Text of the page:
Private landlords in the capital are similarly keen to adapt properties to the changing market. Knight Frank is letting a five-bedroom home on Cloncurry Street in Fulham specifically geared towards families: it has a large lawn garden and the basement has been converted into a children’s playroom. The house is available to rent for £1,800 per week.
For those with a bigger budget, Glentree is leasing a six-bedroom detached house in Kenwood, north London, for £12,000 a week. The property has an indoor pool, gym, home cinema and family room.
The rising market for rental properties in UK cities is also providing an opening for investors. Savills estimates that by 2018 one in five households will be privately rented, an increase that will necessitate an extra £200bn of funding. According to Savills, a large proportion of this money is expected to come from insurance companies and pension and investment funds (which could treat large-scale rental developments as an asset class on the lines of the commercial property they buy today).
Grainne Gilmore, head of UK residential research at Knight Frank, says such institutional investment will have an effect on the quality of lease property. This could, she says, make it a more attractive option for older renters looking for a buying alternative.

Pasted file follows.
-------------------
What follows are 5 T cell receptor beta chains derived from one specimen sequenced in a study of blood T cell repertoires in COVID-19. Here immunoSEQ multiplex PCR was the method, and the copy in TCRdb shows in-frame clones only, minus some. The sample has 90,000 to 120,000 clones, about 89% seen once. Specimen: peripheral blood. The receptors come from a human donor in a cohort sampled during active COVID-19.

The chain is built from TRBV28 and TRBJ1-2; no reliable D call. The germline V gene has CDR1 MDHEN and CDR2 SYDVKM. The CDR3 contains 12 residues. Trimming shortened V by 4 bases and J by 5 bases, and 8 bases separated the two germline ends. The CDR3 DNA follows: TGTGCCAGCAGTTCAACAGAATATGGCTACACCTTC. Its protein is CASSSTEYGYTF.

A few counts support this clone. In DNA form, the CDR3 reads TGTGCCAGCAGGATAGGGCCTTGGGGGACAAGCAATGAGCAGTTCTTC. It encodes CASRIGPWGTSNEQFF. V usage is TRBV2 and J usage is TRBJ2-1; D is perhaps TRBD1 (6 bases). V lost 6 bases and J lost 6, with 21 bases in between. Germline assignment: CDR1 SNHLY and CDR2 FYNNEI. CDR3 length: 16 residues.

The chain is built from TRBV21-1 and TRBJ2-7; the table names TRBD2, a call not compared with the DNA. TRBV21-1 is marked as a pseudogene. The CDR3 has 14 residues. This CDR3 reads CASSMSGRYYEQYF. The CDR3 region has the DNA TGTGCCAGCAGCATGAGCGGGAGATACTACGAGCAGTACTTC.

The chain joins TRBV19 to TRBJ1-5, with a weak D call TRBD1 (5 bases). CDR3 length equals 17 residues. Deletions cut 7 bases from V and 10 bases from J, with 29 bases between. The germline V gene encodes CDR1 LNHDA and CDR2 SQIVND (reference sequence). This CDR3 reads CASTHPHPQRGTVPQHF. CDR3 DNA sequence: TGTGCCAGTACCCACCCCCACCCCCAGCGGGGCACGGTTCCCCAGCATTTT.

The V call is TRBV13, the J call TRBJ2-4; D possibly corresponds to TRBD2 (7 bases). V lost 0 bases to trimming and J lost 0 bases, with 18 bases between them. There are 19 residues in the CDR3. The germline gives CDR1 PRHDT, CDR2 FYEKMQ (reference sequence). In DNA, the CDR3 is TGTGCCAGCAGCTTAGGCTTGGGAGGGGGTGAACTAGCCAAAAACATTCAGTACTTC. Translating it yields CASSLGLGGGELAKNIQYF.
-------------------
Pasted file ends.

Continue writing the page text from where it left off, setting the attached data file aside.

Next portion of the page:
Yet with the government’s £3.5bn extension to the Help-to-Buy scheme due to take effect in January next year, are such optimistic rental market projections somewhat over-baked?
“There could be pockets of the capital, especially in the outer boroughs, where the easing in credit constraints for potential homebuyers could marginally depress demand for rental property,” says Gilmore. “But affordability will remain a key issue for many – it won’t have a detrimental effect on the rental market.”
Tim Van der Schyff, lettings director of John D Wood & Co, thinks the rise in older renters is not limited to would-be first-time buyers in their mid-to-late thirties. “Some retirees are choosing to rent a country cottage and a pied-à-terre in London so they can have the best of both worlds, and they sell their homes to do this,” he says.
After selling his house in Belsize Park, northwest London, for £1.25m, Philip Turner, an 84-year-old retired antiques dealer, decided against reinvesting the money. “I didn’t want the worry of owning a property,” says Turner, “so I found a lovely [four-bedroom] Victorian house to rent in Islington [for £1,250 a week].” Unfortunately for Turner, he has come up against a dilemma all renters fear: the owners of the property have decided to move back in.
Still, a recent survey by Rightmove showed home ownership remains the tenure of choice, with 96 per cent of those not yet on the ladder dreaming of owning their home one day and 69 per cent saying they would never stop trying. Many, however, are unlikely to realise their dream: although 57 per cent are saving for a deposit, of those only 19 per cent are on course to raise the money. Thus older renters in the capital may be stuck renting more out of necessity than design.